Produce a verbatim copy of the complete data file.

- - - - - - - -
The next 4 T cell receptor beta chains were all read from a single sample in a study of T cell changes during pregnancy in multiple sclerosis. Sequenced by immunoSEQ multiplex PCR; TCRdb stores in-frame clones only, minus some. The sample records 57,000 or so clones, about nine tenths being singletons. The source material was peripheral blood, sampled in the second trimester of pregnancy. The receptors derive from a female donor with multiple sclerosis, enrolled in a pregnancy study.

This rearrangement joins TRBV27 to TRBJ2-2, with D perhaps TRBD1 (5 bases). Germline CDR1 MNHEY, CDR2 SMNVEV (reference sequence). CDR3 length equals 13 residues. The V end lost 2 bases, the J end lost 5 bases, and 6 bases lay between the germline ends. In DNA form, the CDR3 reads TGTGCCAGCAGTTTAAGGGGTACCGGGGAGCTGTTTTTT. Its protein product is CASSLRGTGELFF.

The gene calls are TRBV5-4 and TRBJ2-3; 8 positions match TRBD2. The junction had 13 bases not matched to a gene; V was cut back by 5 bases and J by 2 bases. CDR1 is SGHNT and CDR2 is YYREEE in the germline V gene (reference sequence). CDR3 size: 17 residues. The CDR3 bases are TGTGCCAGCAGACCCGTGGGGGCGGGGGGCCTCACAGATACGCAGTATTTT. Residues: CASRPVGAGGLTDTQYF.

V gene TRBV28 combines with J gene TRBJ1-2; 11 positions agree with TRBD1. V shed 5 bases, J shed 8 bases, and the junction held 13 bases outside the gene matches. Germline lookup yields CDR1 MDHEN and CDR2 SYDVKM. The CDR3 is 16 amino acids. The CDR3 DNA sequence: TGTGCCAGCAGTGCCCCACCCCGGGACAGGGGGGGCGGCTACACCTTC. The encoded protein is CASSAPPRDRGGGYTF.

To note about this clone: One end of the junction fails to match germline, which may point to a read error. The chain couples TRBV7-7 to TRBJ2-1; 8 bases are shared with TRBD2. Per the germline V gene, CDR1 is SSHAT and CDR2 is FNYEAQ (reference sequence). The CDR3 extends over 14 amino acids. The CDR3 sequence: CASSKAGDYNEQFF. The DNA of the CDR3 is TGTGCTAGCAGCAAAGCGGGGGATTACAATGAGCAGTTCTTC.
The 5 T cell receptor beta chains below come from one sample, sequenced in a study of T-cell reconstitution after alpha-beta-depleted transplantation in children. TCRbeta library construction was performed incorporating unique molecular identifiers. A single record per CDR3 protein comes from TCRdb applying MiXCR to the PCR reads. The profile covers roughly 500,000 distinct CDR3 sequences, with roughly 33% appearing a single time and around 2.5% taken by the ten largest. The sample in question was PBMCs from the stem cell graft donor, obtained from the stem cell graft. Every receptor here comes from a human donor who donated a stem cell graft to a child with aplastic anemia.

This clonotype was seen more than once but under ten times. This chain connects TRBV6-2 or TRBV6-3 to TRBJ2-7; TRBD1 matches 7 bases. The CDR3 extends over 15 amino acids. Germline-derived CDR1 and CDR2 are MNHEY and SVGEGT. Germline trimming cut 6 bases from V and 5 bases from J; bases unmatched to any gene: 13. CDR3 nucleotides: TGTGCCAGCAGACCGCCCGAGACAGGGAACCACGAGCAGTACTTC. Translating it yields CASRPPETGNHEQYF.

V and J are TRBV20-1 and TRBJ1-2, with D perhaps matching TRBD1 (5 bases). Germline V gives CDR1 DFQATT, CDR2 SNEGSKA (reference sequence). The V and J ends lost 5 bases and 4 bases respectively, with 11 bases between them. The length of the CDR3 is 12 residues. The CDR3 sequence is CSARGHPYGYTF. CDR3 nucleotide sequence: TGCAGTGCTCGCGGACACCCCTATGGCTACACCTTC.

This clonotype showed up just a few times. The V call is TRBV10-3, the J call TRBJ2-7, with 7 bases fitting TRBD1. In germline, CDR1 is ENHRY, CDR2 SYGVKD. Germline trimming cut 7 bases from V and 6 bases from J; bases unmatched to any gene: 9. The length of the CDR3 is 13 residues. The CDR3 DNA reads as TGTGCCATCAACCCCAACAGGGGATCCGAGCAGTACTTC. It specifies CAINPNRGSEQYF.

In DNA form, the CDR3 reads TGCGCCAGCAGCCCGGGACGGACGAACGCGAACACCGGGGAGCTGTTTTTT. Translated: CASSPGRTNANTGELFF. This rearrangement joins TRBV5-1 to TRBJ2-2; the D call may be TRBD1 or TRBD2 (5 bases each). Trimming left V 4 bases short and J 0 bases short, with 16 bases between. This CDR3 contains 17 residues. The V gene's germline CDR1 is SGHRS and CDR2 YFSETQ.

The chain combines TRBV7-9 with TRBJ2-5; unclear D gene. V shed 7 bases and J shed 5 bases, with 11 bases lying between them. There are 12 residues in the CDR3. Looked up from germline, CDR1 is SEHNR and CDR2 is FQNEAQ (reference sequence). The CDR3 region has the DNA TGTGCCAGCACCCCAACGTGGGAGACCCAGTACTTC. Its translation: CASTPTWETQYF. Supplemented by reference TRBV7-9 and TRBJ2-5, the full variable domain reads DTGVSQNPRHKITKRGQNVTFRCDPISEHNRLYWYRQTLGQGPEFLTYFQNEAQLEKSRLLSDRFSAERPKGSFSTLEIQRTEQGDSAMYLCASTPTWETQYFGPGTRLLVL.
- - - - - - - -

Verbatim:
The next 4 T cell receptor beta chains were all read from a single sample in a study of T cell changes during pregnancy in multiple sclerosis. Sequenced by immunoSEQ multiplex PCR; TCRdb stores in-frame clones only, minus some. The sample records 57,000 or so clones, about nine tenths being singletons. The source material was peripheral blood, sampled in the second trimester of pregnancy. The receptors derive from a female donor with multiple sclerosis, enrolled in a pregnancy study.

This rearrangement joins TRBV27 to TRBJ2-2, with D perhaps TRBD1 (5 bases). Germline CDR1 MNHEY, CDR2 SMNVEV (reference sequence). CDR3 length equals 13 residues. The V end lost 2 bases, the J end lost 5 bases, and 6 bases lay between the germline ends. In DNA form, the CDR3 reads TGTGCCAGCAGTTTAAGGGGTACCGGGGAGCTGTTTTTT. Its protein product is CASSLRGTGELFF.

The gene calls are TRBV5-4 and TRBJ2-3; 8 positions match TRBD2. The junction had 13 bases not matched to a gene; V was cut back by 5 bases and J by 2 bases. CDR1 is SGHNT and CDR2 is YYREEE in the germline V gene (reference sequence). CDR3 size: 17 residues. The CDR3 bases are TGTGCCAGCAGACCCGTGGGGGCGGGGGGCCTCACAGATACGCAGTATTTT. Residues: CASRPVGAGGLTDTQYF.

V gene TRBV28 combines with J gene TRBJ1-2; 11 positions agree with TRBD1. V shed 5 bases, J shed 8 bases, and the junction held 13 bases outside the gene matches. Germline lookup yields CDR1 MDHEN and CDR2 SYDVKM. The CDR3 is 16 amino acids. The CDR3 DNA sequence: TGTGCCAGCAGTGCCCCACCCCGGGACAGGGGGGGCGGCTACACCTTC. The encoded protein is CASSAPPRDRGGGYTF.

To note about this clone: One end of the junction fails to match germline, which may point to a read error. The chain couples TRBV7-7 to TRBJ2-1; 8 bases are shared with TRBD2. Per the germline V gene, CDR1 is SSHAT and CDR2 is FNYEAQ (reference sequence). The CDR3 extends over 14 amino acids. The CDR3 sequence: CASSKAGDYNEQFF. The DNA of the CDR3 is TGTGCTAGCAGCAAAGCGGGGGATTACAATGAGCAGTTCTTC.
The 5 T cell receptor beta chains below come from one sample, sequenced in a study of T-cell reconstitution after alpha-beta-depleted transplantation in children. TCRbeta library construction was performed incorporating unique molecular identifiers. A single record per CDR3 protein comes from TCRdb applying MiXCR to the PCR reads. The profile covers roughly 500,000 distinct CDR3 sequences, with roughly 33% appearing a single time and around 2.5% taken by the ten largest. The sample in question was PBMCs from the stem cell graft donor, obtained from the stem cell graft. Every receptor here comes from a human donor who donated a stem cell graft to a child with aplastic anemia.

This clonotype was seen more than once but under ten times. This chain connects TRBV6-2 or TRBV6-3 to TRBJ2-7; TRBD1 matches 7 bases. The CDR3 extends over 15 amino acids. Germline-derived CDR1 and CDR2 are MNHEY and SVGEGT. Germline trimming cut 6 bases from V and 5 bases from J; bases unmatched to any gene: 13. CDR3 nucleotides: TGTGCCAGCAGACCGCCCGAGACAGGGAACCACGAGCAGTACTTC. Translating it yields CASRPPETGNHEQYF.

V and J are TRBV20-1 and TRBJ1-2, with D perhaps matching TRBD1 (5 bases). Germline V gives CDR1 DFQATT, CDR2 SNEGSKA (reference sequence). The V and J ends lost 5 bases and 4 bases respectively, with 11 bases between them. The length of the CDR3 is 12 residues. The CDR3 sequence is CSARGHPYGYTF. CDR3 nucleotide sequence: TGCAGTGCTCGCGGACACCCCTATGGCTACACCTTC.

This clonotype showed up just a few times. The V call is TRBV10-3, the J call TRBJ2-7, with 7 bases fitting TRBD1. In germline, CDR1 is ENHRY, CDR2 SYGVKD. Germline trimming cut 7 bases from V and 6 bases from J; bases unmatched to any gene: 9. The length of the CDR3 is 13 residues. The CDR3 DNA reads as TGTGCCATCAACCCCAACAGGGGATCCGAGCAGTACTTC. It specifies CAINPNRGSEQYF.

In DNA form, the CDR3 reads TGCGCCAGCAGCCCGGGACGGACGAACGCGAACACCGGGGAGCTGTTTTTT. Translated: CASSPGRTNANTGELFF. This rearrangement joins TRBV5-1 to TRBJ2-2; the D call may be TRBD1 or TRBD2 (5 bases each). Trimming left V 4 bases short and J 0 bases short, with 16 bases between. This CDR3 contains 17 residues. The V gene's germline CDR1 is SGHRS and CDR2 YFSETQ.

The chain combines TRBV7-9 with TRBJ2-5; unclear D gene. V shed 7 bases and J shed 5 bases, with 11 bases lying between them. There are 12 residues in the CDR3. Looked up from germline, CDR1 is SEHNR and CDR2 is FQNEAQ (reference sequence). The CDR3 region has the DNA TGTGCCAGCACCCCAACGTGGGAGACCCAGTACTTC. Its translation: CASTPTWETQYF. Supplemented by reference TRBV7-9 and TRBJ2-5, the full variable domain reads DTGVSQNPRHKITKRGQNVTFRCDPISEHNRLYWYRQTLGQGPEFLTYFQNEAQLEKSRLLSDRFSAERPKGSFSTLEIQRTEQGDSAMYLCASTPTWETQYFGPGTRLLVL.